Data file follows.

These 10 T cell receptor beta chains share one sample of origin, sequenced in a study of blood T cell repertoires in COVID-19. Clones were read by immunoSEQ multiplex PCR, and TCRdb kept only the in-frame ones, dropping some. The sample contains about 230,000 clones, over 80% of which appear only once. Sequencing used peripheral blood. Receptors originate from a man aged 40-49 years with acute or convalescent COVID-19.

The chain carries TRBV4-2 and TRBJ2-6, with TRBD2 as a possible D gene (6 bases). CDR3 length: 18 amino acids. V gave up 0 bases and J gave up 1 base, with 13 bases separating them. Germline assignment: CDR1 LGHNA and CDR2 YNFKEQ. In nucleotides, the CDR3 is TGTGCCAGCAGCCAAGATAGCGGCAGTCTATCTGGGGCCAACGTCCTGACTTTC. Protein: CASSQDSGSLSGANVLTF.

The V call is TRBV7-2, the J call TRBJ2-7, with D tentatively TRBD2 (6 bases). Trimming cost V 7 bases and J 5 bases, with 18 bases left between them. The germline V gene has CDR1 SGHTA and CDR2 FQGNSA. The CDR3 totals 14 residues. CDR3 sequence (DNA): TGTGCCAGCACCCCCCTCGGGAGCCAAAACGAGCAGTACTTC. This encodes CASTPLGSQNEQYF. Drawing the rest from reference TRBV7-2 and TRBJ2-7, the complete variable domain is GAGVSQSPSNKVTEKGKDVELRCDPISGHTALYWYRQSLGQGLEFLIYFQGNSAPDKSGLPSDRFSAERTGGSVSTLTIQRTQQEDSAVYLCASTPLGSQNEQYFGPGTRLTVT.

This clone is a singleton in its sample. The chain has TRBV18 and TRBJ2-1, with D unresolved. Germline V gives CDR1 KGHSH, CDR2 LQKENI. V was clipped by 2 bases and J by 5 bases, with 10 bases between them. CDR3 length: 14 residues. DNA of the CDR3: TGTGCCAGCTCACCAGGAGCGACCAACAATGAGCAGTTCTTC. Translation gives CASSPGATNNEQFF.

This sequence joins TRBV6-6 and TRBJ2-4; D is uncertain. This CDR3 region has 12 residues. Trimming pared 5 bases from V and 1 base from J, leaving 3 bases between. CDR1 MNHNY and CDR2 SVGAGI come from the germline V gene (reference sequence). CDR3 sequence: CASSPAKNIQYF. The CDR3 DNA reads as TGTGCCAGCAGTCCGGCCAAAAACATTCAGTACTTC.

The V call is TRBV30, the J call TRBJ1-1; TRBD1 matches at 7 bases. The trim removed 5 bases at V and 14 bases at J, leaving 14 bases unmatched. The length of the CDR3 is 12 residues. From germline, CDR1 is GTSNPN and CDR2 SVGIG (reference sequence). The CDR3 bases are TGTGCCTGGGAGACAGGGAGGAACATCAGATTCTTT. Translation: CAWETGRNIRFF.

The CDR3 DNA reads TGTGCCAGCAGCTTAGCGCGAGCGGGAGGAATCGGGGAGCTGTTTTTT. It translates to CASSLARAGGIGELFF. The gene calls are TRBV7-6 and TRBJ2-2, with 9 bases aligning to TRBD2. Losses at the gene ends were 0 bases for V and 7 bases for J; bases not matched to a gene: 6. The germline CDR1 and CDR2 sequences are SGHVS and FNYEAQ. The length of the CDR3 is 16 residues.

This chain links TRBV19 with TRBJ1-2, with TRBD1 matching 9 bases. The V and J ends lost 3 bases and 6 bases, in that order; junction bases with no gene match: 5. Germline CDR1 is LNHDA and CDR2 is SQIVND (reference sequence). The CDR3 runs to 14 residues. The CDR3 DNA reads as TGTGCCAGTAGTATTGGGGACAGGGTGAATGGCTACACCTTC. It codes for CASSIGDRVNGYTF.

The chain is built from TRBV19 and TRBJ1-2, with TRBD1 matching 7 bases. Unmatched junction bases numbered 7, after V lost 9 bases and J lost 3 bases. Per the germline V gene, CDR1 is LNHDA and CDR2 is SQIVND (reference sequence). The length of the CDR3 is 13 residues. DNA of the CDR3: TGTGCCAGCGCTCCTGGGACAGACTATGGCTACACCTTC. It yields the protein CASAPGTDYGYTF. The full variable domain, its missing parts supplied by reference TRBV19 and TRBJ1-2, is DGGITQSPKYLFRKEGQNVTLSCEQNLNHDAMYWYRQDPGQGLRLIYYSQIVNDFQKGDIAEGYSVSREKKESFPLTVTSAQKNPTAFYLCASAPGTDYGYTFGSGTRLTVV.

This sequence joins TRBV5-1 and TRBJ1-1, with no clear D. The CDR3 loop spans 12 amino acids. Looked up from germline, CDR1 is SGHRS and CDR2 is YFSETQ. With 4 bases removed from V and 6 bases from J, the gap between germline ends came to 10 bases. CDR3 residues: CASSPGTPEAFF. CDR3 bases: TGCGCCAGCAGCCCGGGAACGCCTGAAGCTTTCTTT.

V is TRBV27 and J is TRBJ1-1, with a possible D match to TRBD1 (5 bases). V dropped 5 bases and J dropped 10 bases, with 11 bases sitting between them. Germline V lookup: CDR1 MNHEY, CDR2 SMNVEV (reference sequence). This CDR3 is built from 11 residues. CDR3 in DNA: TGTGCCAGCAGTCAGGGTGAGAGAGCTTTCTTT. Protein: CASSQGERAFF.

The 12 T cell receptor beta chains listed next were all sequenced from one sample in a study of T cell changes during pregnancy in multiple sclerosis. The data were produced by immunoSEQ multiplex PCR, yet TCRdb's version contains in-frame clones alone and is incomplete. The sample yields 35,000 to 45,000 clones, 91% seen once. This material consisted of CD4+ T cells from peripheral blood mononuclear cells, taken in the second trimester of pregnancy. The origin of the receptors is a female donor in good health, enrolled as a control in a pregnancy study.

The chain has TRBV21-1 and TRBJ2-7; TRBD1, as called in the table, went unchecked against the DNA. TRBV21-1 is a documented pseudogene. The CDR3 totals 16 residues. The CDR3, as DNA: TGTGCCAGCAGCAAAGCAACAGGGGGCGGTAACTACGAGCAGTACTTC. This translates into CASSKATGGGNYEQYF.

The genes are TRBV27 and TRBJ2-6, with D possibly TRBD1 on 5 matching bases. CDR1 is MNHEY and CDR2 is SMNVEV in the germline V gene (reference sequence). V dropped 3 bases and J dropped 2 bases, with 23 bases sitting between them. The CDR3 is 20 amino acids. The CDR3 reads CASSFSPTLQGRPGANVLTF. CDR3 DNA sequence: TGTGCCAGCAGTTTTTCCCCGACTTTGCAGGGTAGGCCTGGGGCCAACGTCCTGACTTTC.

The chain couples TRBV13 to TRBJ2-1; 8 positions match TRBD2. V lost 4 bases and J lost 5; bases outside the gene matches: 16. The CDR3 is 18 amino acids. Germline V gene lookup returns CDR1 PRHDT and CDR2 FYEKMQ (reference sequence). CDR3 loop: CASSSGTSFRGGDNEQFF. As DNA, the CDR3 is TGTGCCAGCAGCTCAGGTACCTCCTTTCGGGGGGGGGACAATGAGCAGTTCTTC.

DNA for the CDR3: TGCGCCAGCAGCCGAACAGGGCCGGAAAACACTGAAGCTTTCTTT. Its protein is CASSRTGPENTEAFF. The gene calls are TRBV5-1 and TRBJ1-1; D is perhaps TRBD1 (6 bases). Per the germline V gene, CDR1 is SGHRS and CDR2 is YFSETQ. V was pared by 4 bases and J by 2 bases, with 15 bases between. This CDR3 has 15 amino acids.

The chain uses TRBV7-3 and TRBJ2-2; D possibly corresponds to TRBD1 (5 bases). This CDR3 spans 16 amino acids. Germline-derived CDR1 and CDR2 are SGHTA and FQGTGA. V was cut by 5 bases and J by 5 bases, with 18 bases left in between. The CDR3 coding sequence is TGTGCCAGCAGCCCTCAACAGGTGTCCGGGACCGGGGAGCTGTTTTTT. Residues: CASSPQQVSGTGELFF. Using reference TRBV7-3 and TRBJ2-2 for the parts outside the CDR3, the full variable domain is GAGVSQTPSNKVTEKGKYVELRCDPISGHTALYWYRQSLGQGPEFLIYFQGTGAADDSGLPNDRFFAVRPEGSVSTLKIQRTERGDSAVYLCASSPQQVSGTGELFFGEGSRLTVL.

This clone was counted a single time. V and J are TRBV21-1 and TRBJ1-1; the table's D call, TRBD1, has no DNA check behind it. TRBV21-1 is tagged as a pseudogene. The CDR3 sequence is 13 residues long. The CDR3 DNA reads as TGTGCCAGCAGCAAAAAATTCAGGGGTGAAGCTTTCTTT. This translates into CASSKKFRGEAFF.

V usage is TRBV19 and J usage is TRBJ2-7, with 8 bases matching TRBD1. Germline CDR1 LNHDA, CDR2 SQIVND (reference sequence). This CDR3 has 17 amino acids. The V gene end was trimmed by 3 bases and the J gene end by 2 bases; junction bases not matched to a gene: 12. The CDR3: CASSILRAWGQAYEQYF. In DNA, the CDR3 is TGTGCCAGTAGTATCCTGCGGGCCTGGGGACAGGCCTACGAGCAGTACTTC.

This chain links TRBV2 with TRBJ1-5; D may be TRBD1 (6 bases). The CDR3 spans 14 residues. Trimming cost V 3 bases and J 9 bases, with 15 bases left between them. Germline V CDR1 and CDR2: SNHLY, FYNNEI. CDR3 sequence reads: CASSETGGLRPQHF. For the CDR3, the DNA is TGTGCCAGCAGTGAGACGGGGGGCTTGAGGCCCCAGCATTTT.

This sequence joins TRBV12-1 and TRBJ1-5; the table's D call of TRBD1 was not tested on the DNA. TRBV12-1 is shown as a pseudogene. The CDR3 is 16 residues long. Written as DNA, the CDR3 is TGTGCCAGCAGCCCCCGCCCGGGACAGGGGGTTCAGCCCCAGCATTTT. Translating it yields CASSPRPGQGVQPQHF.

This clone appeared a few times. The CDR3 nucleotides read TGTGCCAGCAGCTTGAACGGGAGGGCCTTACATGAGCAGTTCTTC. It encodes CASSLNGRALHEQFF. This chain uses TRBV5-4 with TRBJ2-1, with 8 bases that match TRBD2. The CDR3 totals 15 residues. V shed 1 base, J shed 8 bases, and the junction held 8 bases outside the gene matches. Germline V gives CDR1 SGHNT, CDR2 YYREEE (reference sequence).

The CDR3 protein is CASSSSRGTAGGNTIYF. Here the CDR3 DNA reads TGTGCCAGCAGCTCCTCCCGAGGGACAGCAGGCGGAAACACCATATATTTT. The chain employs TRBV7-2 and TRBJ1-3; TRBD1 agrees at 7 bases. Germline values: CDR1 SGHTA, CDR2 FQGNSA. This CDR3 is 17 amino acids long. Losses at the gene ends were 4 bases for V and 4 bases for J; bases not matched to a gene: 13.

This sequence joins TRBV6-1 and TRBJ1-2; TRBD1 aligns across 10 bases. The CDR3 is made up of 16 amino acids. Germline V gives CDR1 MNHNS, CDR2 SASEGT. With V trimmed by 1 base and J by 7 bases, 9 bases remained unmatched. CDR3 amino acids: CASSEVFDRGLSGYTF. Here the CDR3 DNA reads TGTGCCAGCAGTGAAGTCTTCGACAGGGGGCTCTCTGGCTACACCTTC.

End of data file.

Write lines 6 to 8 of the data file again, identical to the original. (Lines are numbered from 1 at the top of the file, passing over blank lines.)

The V call is TRBV30, the J call TRBJ1-1; TRBD1 matches at 7 bases. The trim removed 5 bases at V and 14 bases at J, leaving 14 bases unmatched. The length of the CDR3 is 12 residues. From germline, CDR1 is GTSNPN and CDR2 SVGIG (reference sequence). The CDR3 bases are TGTGCCTGGGAGACAGGGAGGAACATCAGATTCTTT. Translation: CAWETGRNIRFF.

The CDR3 DNA reads TGTGCCAGCAGCTTAGCGCGAGCGGGAGGAATCGGGGAGCTGTTTTTT. It translates to CASSLARAGGIGELFF. The gene calls are TRBV7-6 and TRBJ2-2, with 9 bases aligning to TRBD2. Losses at the gene ends were 0 bases for V and 7 bases for J; bases not matched to a gene: 6. The germline CDR1 and CDR2 sequences are SGHVS and FNYEAQ. The length of the CDR3 is 16 residues.

This chain links TRBV19 with TRBJ1-2, with TRBD1 matching 9 bases. The V and J ends lost 3 bases and 6 bases, in that order; junction bases with no gene match: 5. Germline CDR1 is LNHDA and CDR2 is SQIVND (reference sequence). The CDR3 runs to 14 residues. The CDR3 DNA reads as TGTGCCAGTAGTATTGGGGACAGGGTGAATGGCTACACCTTC. It codes for CASSIGDRVNGYTF.